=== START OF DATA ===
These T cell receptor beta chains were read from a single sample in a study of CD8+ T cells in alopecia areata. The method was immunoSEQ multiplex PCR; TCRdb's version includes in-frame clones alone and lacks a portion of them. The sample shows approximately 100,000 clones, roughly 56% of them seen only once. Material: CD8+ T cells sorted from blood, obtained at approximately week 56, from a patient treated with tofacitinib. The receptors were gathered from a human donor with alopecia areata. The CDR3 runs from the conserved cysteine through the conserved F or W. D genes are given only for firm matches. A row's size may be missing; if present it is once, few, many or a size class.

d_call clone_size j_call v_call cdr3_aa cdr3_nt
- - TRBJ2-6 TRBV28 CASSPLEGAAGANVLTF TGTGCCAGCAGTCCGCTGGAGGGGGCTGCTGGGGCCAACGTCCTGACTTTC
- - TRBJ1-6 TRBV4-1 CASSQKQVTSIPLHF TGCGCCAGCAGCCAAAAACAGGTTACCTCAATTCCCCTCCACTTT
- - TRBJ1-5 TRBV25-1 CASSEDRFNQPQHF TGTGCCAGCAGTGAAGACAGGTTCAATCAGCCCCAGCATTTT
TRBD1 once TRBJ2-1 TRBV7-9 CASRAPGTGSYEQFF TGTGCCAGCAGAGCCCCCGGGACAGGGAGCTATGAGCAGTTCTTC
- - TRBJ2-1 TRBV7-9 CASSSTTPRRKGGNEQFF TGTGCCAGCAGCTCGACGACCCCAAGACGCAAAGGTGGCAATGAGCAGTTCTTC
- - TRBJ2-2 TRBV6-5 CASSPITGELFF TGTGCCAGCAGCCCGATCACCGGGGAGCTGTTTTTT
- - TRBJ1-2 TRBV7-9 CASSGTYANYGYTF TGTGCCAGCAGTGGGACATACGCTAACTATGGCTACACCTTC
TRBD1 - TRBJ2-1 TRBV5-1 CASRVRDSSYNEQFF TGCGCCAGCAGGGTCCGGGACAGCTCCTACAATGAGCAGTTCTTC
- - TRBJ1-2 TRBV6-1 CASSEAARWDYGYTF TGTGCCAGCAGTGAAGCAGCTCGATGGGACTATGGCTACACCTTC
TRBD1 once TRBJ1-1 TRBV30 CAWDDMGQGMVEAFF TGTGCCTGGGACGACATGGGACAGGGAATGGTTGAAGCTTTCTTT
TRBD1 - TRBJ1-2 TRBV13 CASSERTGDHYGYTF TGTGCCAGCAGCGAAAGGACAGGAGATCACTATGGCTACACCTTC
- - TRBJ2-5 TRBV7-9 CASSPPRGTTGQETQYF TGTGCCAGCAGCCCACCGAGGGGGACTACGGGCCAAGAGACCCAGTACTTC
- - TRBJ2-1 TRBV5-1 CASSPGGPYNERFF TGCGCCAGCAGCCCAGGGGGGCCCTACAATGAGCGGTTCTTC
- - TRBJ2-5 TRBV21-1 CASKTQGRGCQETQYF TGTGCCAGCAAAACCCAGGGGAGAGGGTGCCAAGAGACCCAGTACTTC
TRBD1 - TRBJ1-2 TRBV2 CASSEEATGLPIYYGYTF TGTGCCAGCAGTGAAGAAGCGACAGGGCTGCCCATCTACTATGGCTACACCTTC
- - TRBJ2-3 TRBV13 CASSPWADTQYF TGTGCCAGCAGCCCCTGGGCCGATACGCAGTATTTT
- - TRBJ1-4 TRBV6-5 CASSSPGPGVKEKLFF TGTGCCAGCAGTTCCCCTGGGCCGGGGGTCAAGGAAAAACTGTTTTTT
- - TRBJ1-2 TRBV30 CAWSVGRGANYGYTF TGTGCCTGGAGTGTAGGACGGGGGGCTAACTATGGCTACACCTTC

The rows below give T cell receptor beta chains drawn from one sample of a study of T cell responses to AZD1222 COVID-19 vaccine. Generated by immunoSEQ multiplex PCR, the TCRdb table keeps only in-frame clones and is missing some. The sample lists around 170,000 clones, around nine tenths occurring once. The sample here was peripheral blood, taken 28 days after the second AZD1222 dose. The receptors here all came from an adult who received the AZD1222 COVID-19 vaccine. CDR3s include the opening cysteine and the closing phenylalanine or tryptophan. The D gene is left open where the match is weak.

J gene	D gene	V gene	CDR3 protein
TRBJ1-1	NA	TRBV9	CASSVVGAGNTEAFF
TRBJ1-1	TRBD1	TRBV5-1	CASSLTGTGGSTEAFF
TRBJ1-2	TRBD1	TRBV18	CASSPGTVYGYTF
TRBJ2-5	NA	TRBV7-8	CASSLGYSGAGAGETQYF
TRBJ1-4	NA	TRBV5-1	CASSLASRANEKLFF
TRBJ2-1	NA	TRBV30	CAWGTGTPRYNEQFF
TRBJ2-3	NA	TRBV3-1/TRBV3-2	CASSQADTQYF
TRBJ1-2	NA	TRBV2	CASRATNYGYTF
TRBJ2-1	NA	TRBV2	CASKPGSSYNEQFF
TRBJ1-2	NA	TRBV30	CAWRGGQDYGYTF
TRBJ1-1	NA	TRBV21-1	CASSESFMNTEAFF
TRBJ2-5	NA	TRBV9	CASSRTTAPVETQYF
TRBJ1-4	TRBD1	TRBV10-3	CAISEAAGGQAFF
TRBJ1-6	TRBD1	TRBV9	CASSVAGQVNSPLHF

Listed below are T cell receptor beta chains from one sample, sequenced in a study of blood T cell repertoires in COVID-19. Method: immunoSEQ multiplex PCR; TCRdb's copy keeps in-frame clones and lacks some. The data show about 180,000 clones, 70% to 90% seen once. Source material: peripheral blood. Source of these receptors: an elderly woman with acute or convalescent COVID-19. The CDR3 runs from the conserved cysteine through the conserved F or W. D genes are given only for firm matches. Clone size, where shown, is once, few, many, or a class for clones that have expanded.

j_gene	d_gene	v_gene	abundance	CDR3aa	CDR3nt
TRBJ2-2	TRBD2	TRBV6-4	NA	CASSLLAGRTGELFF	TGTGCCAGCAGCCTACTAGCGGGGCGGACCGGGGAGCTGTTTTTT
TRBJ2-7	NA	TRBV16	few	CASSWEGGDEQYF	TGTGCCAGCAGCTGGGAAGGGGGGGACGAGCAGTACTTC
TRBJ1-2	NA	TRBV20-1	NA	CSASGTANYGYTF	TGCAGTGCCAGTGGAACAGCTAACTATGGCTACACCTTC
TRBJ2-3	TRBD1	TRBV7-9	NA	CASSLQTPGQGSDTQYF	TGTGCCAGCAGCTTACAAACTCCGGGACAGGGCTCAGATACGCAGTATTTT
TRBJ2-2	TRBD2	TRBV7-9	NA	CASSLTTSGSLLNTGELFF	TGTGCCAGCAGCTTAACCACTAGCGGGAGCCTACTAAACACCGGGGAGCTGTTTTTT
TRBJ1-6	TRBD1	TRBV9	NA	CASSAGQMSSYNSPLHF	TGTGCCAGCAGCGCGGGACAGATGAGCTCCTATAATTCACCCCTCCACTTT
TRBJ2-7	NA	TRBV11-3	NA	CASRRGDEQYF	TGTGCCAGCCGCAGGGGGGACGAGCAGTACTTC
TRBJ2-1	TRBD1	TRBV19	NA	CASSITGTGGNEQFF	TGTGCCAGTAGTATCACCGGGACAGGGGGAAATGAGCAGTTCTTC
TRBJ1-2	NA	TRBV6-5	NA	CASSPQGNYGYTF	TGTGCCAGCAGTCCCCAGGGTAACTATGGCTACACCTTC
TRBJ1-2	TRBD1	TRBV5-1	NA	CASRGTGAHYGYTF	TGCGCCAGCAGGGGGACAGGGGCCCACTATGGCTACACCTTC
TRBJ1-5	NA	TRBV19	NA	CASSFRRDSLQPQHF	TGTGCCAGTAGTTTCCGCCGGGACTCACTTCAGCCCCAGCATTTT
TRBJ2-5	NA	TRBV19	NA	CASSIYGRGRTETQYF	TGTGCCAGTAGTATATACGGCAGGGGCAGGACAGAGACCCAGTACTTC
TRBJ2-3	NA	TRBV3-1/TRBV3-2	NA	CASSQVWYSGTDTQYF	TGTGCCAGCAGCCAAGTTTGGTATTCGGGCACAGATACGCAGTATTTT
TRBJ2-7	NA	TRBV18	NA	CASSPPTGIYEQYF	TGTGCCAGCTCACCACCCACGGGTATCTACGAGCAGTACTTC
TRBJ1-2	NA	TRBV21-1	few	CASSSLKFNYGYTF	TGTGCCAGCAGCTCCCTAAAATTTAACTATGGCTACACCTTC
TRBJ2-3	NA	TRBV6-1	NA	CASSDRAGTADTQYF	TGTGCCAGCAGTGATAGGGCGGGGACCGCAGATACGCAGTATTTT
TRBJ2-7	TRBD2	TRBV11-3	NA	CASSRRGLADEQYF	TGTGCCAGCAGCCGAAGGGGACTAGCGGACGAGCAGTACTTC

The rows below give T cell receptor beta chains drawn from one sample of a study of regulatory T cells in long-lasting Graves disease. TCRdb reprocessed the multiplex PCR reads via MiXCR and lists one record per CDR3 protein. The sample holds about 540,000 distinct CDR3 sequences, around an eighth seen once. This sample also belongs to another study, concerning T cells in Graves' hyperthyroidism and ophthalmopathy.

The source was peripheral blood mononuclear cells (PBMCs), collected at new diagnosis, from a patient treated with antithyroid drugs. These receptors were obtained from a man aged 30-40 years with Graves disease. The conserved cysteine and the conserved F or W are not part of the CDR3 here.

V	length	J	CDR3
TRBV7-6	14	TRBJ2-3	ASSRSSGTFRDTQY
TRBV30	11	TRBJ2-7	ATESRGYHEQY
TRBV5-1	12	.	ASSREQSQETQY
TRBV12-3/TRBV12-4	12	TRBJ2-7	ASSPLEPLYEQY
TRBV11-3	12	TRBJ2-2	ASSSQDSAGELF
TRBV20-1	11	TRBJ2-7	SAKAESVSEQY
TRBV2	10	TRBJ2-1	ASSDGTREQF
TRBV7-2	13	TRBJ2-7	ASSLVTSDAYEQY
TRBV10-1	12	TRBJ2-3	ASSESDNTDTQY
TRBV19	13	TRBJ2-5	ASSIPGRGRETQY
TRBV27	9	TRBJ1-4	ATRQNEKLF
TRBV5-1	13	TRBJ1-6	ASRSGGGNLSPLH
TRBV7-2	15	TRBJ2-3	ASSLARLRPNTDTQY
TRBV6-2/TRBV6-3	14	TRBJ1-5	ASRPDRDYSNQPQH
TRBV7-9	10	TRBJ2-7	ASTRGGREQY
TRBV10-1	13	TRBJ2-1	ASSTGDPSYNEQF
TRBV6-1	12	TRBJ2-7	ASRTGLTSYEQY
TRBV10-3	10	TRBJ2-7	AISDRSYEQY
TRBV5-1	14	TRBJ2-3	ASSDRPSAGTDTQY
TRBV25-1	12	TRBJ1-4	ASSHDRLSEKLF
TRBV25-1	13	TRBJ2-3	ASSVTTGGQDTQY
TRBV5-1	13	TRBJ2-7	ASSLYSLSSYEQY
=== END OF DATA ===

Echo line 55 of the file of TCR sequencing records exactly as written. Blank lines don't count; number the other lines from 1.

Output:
TRBJ2-7	TRBD2	TRBV11-3	NA	CASSRRGLADEQYF	TGTGCCAGCAGCCGAAGGGGACTAGCGGACGAGCAGTACTTC